COVID- 19 symptoms include cough, fever and shortness of breath. Now, these symptoms are similar to the flu, and we are in flu season so if you have these symptoms call your doctor and let her know, but don’t go crazy thinking you have COVID- 19. Don’t automatically go to the ER without speaking to your doctor first because if you don’t have it the ER (emergency room) is probably a great place to catch it, and if you do have it you’ll most likely pass it on to people that are probably in a more vulnerable state than you are. Please call your doctor and act calmly.

There is no coronavirus vaccine yet. Prevention involves frequent hand-washing, coughing into the bend of your elbow and staying home when you’re sick.

The Center for Disease Control and Prevention (CDC) has these suggestions:

  • Wash your hands frequently and thoroughly for at least 20 seconds (about a round of Old McDonald had a Farm). Use alcohol-based hand sanitizer if soap and water are not available.
  • Cover coughs and sneezes with tissue, then throw the tissue in the trash.
  • Avoid touching your eyes, nose or mouth with unwashed hands.
  • Stay home when you are sick.
  • Clean and disinfect surfaces and objects people frequently touch.

I’m not a doctor, but I’ve worked in the medical field closely with doctors for many years. There are a lot of nervous people out there acting in panic, and that only makes things worse for them, others and people in the medical field who are only trying to help. You can calm your nerves by simply keeping yourself informed and by applying the 3 Ps: Positivity, Preparedness, and don’t Panic.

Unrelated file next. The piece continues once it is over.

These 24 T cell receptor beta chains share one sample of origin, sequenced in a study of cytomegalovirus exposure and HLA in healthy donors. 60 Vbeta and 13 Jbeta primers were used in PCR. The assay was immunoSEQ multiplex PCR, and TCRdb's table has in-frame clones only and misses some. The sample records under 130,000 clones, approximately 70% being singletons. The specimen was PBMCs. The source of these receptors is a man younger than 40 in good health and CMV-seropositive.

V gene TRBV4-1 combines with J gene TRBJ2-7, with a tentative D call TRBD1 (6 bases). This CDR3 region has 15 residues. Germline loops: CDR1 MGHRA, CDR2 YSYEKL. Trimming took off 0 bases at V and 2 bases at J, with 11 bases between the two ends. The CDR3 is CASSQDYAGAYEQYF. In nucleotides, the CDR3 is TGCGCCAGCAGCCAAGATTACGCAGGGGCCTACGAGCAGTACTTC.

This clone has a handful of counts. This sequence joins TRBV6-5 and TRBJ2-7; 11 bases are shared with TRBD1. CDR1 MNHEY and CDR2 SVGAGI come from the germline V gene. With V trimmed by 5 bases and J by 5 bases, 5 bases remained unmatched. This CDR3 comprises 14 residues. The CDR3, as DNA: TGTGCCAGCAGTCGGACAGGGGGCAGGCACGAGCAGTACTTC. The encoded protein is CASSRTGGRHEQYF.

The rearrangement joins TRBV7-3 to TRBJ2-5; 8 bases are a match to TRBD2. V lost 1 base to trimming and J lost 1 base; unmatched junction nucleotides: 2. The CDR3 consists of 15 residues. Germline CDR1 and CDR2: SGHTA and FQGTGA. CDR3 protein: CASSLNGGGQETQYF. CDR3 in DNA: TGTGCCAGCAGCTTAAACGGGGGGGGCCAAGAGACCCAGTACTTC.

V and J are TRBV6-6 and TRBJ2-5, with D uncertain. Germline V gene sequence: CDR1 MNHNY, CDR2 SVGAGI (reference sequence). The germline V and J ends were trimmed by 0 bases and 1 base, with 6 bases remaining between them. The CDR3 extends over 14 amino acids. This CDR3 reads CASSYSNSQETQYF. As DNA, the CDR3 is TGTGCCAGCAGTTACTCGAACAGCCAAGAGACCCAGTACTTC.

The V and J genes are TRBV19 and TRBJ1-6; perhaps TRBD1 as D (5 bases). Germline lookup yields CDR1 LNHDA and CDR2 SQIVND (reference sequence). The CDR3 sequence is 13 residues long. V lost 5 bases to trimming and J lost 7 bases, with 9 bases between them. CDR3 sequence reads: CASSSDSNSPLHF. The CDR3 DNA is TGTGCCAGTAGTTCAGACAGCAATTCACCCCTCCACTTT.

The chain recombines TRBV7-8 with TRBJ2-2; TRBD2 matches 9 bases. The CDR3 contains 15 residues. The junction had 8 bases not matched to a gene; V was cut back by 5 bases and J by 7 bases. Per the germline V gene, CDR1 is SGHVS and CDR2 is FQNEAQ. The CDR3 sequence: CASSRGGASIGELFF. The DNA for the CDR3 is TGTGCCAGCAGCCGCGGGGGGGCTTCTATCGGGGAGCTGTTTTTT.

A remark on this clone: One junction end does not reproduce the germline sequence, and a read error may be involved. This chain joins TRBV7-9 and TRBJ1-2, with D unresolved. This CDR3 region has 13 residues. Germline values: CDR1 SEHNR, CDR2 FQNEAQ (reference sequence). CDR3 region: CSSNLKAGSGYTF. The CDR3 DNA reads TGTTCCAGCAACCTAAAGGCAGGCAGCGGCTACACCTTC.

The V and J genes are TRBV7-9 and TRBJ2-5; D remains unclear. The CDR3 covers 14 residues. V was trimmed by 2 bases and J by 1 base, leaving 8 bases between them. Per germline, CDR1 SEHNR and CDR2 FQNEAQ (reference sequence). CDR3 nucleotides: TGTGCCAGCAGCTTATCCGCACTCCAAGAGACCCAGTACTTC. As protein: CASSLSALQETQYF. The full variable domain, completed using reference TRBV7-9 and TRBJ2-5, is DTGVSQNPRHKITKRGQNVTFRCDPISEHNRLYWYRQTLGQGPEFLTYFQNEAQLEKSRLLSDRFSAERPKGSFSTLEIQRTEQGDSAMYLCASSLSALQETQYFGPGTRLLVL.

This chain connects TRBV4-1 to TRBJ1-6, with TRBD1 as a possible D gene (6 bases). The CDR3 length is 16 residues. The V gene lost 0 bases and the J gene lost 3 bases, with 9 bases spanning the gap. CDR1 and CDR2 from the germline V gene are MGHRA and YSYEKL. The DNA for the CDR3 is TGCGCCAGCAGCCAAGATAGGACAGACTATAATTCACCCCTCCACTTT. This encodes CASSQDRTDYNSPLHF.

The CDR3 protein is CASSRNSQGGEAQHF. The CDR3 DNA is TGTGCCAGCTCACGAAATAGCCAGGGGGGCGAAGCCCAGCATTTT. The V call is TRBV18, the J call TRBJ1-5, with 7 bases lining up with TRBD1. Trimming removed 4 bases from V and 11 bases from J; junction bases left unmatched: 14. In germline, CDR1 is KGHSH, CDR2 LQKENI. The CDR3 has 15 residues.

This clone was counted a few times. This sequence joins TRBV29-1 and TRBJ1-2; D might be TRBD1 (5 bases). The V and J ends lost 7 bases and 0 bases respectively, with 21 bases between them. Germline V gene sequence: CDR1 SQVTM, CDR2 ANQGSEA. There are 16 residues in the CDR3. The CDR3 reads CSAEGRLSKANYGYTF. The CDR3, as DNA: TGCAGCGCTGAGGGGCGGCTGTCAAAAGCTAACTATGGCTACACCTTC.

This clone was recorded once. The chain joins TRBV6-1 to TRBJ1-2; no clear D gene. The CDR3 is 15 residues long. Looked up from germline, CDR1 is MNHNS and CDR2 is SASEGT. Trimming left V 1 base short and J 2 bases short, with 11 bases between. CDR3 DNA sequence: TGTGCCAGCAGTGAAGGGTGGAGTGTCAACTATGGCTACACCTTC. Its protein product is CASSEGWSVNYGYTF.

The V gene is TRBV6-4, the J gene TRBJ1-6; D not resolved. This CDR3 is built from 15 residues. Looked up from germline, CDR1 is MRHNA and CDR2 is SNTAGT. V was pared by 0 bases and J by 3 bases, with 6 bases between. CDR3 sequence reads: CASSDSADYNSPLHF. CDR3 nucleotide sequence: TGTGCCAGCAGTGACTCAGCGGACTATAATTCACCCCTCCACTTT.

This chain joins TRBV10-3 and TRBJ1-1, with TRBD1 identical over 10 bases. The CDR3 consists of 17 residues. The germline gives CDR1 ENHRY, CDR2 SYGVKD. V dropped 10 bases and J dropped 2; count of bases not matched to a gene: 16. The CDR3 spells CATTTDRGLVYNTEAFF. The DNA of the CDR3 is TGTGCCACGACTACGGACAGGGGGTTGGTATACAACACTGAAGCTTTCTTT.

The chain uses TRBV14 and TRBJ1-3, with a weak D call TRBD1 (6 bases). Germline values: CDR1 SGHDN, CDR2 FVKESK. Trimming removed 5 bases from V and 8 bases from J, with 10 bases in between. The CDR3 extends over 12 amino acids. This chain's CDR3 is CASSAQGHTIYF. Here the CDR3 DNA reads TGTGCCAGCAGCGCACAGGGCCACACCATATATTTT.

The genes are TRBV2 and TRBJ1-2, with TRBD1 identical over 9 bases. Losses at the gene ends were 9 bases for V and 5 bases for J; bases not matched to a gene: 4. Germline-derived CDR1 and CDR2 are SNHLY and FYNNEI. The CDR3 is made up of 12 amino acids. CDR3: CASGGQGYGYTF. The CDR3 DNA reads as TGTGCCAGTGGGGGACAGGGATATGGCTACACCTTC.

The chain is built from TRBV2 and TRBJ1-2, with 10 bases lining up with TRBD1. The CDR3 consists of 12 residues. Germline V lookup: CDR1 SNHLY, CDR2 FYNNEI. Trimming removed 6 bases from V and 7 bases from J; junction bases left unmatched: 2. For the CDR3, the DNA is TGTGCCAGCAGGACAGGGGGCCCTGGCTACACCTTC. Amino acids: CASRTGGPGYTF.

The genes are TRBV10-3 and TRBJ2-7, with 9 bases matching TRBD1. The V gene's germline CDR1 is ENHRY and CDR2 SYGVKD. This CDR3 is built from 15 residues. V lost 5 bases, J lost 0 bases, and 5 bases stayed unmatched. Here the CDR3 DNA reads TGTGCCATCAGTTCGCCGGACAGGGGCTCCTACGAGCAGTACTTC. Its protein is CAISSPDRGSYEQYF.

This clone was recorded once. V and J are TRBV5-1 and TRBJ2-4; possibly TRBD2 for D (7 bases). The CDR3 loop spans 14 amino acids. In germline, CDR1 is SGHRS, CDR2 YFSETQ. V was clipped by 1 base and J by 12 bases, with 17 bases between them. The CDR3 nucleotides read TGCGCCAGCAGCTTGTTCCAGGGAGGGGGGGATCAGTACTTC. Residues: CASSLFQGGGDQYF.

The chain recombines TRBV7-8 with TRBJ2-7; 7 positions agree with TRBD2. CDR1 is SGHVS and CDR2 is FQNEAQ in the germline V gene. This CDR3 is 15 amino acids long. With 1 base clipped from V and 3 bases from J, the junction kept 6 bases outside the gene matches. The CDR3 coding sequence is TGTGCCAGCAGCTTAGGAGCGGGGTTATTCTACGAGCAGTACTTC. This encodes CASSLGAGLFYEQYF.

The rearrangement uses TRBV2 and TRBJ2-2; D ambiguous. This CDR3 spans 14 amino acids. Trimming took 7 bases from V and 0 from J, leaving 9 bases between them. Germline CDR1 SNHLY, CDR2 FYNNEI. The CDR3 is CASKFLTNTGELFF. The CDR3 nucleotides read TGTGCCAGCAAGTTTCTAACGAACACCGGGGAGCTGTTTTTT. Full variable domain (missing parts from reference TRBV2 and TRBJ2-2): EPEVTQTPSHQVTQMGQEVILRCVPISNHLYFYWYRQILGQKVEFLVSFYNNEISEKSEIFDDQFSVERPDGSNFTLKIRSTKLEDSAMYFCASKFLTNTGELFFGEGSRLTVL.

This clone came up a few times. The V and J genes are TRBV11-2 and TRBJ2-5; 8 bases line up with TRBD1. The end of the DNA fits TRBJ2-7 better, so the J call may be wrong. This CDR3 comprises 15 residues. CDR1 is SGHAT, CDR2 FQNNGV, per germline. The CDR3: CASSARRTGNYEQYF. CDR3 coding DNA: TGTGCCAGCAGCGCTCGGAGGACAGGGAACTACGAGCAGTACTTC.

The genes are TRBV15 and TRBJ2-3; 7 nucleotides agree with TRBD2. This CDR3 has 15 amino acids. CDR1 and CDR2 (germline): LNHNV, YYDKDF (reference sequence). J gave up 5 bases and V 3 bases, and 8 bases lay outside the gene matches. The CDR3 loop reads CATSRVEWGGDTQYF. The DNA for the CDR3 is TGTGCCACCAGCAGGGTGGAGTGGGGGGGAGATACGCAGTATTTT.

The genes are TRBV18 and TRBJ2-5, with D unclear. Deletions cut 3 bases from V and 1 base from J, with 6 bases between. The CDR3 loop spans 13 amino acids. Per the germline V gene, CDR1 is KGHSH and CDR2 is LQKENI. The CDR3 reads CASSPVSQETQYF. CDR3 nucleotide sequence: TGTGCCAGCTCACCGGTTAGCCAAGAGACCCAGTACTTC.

Let’s stay positive, but prepared, and please don’t panic it only makes things worse for you and others.

I also wanted to mention that someone sent me a DM (direct message) on Twitter asking why I only feature certain people on my blog. First of all, I’m an equal opportunity blogger and always have been. I’m constantly volunteering to host people on my blog. If we know each other, and you want to be featured on my blog let me know. Contrary to what some people may believe I don’t own a crystal ball. If you’ve never asked me to feature you on my blog don’t bitch complain about not being featured on my blog.

Lastly, don’t allow anyone to influence your thinking or how you feel about another person. Give everyone the benefit of the doubt. Before you reject, turn your back on or completely disregard someone because another person told you to do so, think for yourself. Judge someone according to the way they’ve treated you and by their deeds. Make up your own mind who that person is. Don’t allow anyone to do that for you.

Colleen’s 2020 Weekly Poetry Challenge (Synonyms Only)

Here are the two words selected by Ruth Scribbles, winner from last month’s Syllables Only challenge:

COMFORT & WORN

Photograph by Aimee Vogelsang @vogelina

With painted on smile

she raises silent uproars

Once she brought you cheer